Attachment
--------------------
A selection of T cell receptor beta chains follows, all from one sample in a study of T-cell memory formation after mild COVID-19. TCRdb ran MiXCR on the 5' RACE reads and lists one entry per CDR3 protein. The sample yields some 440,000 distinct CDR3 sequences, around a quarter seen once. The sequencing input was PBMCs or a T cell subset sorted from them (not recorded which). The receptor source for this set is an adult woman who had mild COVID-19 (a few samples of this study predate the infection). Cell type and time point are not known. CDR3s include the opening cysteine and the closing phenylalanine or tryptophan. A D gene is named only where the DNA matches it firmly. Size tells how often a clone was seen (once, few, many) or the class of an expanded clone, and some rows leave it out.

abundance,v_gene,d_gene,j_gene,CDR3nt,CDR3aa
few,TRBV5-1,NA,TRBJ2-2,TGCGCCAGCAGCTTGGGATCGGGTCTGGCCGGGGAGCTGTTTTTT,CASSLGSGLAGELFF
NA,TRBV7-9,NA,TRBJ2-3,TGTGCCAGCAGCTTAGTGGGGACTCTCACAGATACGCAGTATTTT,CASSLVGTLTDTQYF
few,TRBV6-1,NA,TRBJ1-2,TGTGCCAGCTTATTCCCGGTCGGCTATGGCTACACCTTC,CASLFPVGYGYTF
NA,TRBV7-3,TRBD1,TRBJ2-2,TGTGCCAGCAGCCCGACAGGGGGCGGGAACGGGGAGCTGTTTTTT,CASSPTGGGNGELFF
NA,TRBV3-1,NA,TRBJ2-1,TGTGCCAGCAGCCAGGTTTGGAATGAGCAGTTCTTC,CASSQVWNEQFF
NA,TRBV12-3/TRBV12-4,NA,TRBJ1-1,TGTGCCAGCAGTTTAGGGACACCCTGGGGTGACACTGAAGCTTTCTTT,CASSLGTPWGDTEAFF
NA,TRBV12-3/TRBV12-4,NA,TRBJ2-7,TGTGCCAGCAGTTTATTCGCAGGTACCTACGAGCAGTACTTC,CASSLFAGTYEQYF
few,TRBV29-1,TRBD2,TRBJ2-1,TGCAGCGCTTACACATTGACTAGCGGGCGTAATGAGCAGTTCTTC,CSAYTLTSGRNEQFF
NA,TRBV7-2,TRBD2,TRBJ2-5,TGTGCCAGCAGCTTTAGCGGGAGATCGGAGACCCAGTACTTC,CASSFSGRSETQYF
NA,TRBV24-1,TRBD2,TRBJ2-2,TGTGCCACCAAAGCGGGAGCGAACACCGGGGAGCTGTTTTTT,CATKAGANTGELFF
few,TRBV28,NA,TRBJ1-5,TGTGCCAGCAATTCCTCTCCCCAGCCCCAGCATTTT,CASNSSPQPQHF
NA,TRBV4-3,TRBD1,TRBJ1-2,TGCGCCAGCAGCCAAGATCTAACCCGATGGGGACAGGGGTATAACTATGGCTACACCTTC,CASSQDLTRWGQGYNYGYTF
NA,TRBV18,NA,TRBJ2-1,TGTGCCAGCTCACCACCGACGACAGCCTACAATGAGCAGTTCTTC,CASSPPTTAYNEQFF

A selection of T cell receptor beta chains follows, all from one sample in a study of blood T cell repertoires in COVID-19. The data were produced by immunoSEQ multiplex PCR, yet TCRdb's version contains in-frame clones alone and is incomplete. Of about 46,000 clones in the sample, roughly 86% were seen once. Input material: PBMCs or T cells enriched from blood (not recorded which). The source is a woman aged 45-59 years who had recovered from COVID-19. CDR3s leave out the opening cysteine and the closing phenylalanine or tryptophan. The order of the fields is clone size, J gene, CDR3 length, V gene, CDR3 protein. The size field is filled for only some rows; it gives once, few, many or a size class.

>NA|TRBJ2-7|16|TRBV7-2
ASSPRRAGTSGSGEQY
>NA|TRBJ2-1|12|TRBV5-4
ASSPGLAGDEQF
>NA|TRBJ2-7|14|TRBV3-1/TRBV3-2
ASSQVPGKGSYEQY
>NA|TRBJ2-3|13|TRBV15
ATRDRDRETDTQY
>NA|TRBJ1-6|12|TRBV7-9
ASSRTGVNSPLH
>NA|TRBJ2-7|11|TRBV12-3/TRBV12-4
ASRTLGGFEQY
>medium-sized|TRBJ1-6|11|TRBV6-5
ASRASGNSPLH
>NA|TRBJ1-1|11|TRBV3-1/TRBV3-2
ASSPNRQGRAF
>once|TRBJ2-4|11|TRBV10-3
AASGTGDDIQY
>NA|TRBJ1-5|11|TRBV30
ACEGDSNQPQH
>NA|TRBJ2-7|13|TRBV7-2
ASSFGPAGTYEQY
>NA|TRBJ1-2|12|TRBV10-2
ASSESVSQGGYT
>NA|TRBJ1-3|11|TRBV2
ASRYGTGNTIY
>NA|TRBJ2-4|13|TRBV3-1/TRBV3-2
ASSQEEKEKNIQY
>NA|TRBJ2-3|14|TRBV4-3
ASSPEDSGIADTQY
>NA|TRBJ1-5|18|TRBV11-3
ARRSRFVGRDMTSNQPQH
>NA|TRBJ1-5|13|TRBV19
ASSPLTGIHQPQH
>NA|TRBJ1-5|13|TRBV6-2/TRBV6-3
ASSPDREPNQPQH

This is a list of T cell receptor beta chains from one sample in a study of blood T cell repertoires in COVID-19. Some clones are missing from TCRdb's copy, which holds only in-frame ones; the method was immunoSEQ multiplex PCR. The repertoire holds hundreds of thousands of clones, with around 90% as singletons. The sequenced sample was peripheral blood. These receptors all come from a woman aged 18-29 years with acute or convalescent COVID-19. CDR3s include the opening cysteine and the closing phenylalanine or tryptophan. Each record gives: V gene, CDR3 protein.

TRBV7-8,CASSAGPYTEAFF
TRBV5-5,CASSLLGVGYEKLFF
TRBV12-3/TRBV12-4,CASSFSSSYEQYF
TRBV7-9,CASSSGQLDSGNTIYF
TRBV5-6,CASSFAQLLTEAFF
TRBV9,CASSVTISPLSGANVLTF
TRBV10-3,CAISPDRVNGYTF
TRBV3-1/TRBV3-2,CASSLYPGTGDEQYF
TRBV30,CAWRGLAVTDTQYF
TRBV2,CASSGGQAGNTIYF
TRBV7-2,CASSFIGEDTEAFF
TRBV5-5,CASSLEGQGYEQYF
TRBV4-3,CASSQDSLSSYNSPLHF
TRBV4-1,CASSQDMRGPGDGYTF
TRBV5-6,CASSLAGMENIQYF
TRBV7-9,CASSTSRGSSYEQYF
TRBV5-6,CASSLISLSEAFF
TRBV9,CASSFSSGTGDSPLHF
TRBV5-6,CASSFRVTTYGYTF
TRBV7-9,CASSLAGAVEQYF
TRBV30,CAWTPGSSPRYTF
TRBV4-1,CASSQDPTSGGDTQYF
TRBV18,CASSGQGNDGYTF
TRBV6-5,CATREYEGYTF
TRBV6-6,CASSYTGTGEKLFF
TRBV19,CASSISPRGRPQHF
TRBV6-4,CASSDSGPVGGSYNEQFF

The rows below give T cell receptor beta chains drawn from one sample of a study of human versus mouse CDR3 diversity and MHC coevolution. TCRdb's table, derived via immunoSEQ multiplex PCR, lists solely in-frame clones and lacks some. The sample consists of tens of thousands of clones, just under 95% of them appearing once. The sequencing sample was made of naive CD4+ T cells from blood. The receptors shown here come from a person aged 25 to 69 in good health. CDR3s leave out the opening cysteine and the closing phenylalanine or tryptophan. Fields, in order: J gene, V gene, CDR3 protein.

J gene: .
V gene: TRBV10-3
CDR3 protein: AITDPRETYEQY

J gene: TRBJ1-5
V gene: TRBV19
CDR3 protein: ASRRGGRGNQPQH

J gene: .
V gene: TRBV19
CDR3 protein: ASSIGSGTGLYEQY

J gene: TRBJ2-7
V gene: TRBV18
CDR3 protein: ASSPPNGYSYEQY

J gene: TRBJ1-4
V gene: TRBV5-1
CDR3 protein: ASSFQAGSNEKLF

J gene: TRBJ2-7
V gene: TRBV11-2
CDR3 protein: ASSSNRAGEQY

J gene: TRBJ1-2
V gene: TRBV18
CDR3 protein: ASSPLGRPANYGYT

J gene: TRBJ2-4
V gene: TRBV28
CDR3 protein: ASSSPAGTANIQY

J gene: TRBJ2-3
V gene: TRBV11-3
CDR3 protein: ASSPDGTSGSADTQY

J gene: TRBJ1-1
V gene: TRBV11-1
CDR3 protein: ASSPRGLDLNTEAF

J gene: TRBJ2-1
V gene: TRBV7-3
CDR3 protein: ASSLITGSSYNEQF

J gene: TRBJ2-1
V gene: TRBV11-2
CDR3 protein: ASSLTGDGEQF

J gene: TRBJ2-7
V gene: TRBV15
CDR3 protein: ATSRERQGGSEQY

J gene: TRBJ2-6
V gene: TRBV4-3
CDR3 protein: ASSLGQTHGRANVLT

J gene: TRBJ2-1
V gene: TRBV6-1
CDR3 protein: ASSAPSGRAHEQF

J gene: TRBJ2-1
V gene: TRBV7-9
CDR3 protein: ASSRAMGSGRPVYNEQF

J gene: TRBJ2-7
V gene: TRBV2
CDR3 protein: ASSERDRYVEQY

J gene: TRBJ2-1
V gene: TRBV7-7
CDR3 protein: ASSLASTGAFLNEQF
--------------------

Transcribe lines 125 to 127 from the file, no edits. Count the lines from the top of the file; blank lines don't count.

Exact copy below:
V gene: TRBV6-1
CDR3 protein: ASSAPSGRAHEQF

J gene: TRBJ2-1